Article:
I think that is what the teachers see in our boys.  When they say they are “good,” they aren’t talking about merits or the fact that they checked off boxes of rules followed.  I know this because I’m pretty sure “good” boys don’t end up in the principal’s office.  My boys are not strangers to getting in trouble at recess, but again, those mistakes don’t pigeon hole them.  They have their ugly moments and their beautiful, standing in glory moments.  Isn’t that what life is all about, embracing both kinds of moments?  And never being defined by one or the other.  That is what is real.

It takes a lot of guts to be okay with the face down in the mud times AND the head held high moments.  I hope my boys will be brave and real and not let either singularly represent them.  I hope they learn from both the highs and lows.  Mostly I hope grace and love will be their ultimate goals.  I want them to be mine too.

 

adventures in adulthood, life

Superhero Neighbors

A couple months ago our neighborhood had the unfortunate opportunity to be ransacked.  A group of people came and went through all the cars in order to find some quick cash.  They knew that the people in our town have let their guards down.  When they sneaked into town in the middle of the night, they correctly assumed that they would find unlocked cars and valuables left inside.

Then it happened again a few weeks ago.  This time, the cops got called and a few arrests were made. It was sad on both sides  The kids, making poor choices and my neighbors, being taken advantage of.  Luckily, no one got hurt and everything taken was replaceable.  There was just the headache of cancelling credit cards and making police reports.

The morning after it happened, my neighbor and I were sitting on my front porch discussing the details.  A few more neighbors showed up and it turned into coffee and muffins and chat time on a Friday morning.  Unfortunate circumstances, but it brought us together.

We could have used it sit and blame unknown forces.  We could have gotten all riled up in between sips of coffee and bites of muffin.  There could have been overarching conclusions about the who’s and the why’s.  It could have made us all mad and we could have stomped through the rest of the day.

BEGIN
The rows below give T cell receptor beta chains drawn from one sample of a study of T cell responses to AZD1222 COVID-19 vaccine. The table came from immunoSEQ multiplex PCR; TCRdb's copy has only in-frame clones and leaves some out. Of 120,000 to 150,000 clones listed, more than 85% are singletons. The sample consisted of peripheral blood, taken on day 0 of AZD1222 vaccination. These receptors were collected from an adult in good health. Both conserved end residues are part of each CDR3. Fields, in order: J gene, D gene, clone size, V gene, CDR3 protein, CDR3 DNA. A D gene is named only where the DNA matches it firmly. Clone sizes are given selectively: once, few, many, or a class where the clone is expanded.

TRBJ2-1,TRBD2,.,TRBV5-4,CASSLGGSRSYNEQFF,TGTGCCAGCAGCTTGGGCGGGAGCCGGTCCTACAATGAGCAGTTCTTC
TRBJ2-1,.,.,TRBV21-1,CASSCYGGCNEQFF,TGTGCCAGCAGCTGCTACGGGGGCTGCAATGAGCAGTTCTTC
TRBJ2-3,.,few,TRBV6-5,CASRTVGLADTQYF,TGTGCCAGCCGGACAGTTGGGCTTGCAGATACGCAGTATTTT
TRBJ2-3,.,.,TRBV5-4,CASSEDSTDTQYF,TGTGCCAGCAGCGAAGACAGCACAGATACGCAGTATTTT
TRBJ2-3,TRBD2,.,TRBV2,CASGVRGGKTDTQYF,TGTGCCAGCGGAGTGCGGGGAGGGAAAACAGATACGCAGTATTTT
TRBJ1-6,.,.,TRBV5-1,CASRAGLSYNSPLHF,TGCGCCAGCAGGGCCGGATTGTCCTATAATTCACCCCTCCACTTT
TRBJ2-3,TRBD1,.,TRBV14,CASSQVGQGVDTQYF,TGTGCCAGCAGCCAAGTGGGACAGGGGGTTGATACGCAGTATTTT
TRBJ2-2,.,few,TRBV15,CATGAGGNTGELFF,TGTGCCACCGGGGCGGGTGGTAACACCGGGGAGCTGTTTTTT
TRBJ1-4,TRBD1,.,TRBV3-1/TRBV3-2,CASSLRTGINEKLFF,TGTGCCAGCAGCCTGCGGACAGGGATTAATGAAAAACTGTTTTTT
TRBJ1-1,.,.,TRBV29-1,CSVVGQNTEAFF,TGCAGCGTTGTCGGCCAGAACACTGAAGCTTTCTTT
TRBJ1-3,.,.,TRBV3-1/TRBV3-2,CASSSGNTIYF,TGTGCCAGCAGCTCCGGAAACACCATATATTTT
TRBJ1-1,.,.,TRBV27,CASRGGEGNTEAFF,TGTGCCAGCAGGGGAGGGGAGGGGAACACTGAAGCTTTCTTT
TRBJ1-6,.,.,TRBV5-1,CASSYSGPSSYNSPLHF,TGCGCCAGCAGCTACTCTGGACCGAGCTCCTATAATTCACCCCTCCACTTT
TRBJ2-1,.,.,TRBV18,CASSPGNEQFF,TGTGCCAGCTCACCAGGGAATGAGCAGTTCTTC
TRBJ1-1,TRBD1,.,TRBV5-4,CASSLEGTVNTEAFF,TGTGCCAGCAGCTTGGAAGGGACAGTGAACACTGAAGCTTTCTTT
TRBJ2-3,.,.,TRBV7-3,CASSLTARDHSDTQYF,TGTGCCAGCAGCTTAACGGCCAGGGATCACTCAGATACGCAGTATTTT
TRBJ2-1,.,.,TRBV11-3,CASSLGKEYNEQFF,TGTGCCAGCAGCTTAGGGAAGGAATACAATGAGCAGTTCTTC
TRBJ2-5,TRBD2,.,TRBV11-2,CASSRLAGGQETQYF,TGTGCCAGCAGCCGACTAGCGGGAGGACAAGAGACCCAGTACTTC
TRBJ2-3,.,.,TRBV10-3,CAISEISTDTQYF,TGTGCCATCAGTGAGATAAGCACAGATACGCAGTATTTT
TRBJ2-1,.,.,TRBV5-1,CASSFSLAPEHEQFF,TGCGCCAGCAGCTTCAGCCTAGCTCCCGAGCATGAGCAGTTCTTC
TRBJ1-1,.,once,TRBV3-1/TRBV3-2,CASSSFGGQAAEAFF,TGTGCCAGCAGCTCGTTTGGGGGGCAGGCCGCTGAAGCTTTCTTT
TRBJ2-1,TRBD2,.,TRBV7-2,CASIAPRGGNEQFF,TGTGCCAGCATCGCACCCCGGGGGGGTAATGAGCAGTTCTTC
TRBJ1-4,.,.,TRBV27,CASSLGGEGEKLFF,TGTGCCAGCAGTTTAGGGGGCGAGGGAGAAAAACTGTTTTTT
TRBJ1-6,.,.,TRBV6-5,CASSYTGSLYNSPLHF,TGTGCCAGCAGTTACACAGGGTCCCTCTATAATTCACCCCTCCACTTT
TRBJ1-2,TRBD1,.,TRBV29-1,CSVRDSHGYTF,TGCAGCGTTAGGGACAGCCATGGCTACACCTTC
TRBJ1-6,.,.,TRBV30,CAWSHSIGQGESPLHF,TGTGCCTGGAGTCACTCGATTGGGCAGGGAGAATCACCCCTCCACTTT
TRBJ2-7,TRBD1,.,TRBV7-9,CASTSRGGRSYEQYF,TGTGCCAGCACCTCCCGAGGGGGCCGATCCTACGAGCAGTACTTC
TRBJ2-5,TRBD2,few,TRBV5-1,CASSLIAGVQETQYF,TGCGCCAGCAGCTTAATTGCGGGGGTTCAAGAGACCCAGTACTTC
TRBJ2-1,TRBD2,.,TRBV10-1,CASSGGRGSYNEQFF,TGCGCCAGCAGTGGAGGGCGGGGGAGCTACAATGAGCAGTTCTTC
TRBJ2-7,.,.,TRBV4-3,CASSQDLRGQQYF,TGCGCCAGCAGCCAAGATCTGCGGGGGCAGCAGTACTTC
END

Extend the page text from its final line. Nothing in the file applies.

There was some of that, but we all tried to steer clear of the stuff that doesn’t matter.  Discussing those things won’t help the situation.

My neighbor and I decided to do something about it.  A block party seemed to be the next step.  We spent the rest of the morning planning and notifying the whole neighborhood.  We parted ways with simple grocery lists.  All the neighbors wanted to come and contribute.

The afternoon of the party arrived.  A card table came from one house and table cloths came from another.  Huge bags of chips came from the house over there and utensils came from over here.  A tent showed up, ice was poured into the cooler and somehow capri-suns appeared.  Everybody brought food to share and kids to play.  It wasn’t fancy.  Just hot dogs, homemade food and camp chairs.

Another neighbor invited a local police officer and he stayed the whole two hours.  He educated us on some safety precautions.  Some things I didn’t know, like how easy it is to get into a locked garage.  He also taught us about things we already knew, but needed reminding.  You know, grand ideas like locking cars and taking out keys and purses.

At one point I looked around and smiled.  The sun was shining, the kids had somehow changed into bathing suits and found water guns, neighbors were talking to old friends and meeting new ones.  My heart was warm and squishy.  All our neighbors, not blaming or shaming, just togetherness, communication and safety.  It was amazing.  Unfortunate circumstances, but it brought us together.

Superhero Neighbors

Since then, I’ve learned that my neighbors are superheros.  One lady works all weekend, taking care of victims of sexual assault, then she comes home to feed her family, love her dogs and carpools all her kids’ friends and teammates to practices, games, school and church events.  She also loves my kids and chases after my runaway dog.  Superhero.